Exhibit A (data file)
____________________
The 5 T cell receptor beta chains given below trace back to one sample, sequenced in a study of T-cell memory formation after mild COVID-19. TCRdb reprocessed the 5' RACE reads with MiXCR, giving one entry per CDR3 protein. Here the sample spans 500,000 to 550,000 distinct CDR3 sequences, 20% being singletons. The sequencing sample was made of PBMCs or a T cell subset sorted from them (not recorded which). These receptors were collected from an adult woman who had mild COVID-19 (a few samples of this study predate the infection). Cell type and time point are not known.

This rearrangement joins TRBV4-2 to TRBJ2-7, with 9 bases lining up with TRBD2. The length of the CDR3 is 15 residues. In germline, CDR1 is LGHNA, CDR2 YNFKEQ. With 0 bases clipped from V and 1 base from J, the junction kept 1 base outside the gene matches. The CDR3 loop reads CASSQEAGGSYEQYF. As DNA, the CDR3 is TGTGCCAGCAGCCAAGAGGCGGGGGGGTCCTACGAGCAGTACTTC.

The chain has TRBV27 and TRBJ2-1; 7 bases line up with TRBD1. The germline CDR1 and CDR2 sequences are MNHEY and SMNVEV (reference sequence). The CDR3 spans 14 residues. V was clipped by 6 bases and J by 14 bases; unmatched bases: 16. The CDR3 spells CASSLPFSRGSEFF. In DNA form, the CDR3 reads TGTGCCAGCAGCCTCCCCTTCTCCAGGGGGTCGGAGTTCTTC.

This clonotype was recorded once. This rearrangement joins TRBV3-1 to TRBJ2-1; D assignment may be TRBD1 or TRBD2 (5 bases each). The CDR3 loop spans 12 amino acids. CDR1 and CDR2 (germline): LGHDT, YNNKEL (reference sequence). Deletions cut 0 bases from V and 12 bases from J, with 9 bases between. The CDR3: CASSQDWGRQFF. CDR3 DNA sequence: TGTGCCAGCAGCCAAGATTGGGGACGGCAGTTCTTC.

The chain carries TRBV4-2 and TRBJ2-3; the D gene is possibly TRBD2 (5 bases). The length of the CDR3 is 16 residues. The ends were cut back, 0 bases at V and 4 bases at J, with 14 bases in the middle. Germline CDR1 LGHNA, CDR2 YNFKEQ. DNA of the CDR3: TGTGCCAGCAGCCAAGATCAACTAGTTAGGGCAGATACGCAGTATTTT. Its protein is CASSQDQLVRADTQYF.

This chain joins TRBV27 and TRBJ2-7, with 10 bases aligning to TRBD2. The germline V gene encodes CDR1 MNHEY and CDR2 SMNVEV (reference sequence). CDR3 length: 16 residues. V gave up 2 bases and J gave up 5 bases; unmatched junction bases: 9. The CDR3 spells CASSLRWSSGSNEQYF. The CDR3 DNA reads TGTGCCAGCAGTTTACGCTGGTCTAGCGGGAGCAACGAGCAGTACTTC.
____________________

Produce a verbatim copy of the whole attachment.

The 5 T cell receptor beta chains given below trace back to one sample, sequenced in a study of T-cell memory formation after mild COVID-19. TCRdb reprocessed the 5' RACE reads with MiXCR, giving one entry per CDR3 protein. Here the sample spans 500,000 to 550,000 distinct CDR3 sequences, 20% being singletons. The sequencing sample was made of PBMCs or a T cell subset sorted from them (not recorded which). These receptors were collected from an adult woman who had mild COVID-19 (a few samples of this study predate the infection). Cell type and time point are not known.

This rearrangement joins TRBV4-2 to TRBJ2-7, with 9 bases lining up with TRBD2. The length of the CDR3 is 15 residues. In germline, CDR1 is LGHNA, CDR2 YNFKEQ. With 0 bases clipped from V and 1 base from J, the junction kept 1 base outside the gene matches. The CDR3 loop reads CASSQEAGGSYEQYF. As DNA, the CDR3 is TGTGCCAGCAGCCAAGAGGCGGGGGGGTCCTACGAGCAGTACTTC.

The chain has TRBV27 and TRBJ2-1; 7 bases line up with TRBD1. The germline CDR1 and CDR2 sequences are MNHEY and SMNVEV (reference sequence). The CDR3 spans 14 residues. V was clipped by 6 bases and J by 14 bases; unmatched bases: 16. The CDR3 spells CASSLPFSRGSEFF. In DNA form, the CDR3 reads TGTGCCAGCAGCCTCCCCTTCTCCAGGGGGTCGGAGTTCTTC.

This clonotype was recorded once. This rearrangement joins TRBV3-1 to TRBJ2-1; D assignment may be TRBD1 or TRBD2 (5 bases each). The CDR3 loop spans 12 amino acids. CDR1 and CDR2 (germline): LGHDT, YNNKEL (reference sequence). Deletions cut 0 bases from V and 12 bases from J, with 9 bases between. The CDR3: CASSQDWGRQFF. CDR3 DNA sequence: TGTGCCAGCAGCCAAGATTGGGGACGGCAGTTCTTC.

The chain carries TRBV4-2 and TRBJ2-3; the D gene is possibly TRBD2 (5 bases). The length of the CDR3 is 16 residues. The ends were cut back, 0 bases at V and 4 bases at J, with 14 bases in the middle. Germline CDR1 LGHNA, CDR2 YNFKEQ. DNA of the CDR3: TGTGCCAGCAGCCAAGATCAACTAGTTAGGGCAGATACGCAGTATTTT. Its protein is CASSQDQLVRADTQYF.

This chain joins TRBV27 and TRBJ2-7, with 10 bases aligning to TRBD2. The germline V gene encodes CDR1 MNHEY and CDR2 SMNVEV (reference sequence). CDR3 length: 16 residues. V gave up 2 bases and J gave up 5 bases; unmatched junction bases: 9. The CDR3 spells CASSLRWSSGSNEQYF. The CDR3 DNA reads TGTGCCAGCAGTTTACGCTGGTCTAGCGGGAGCAACGAGCAGTACTTC.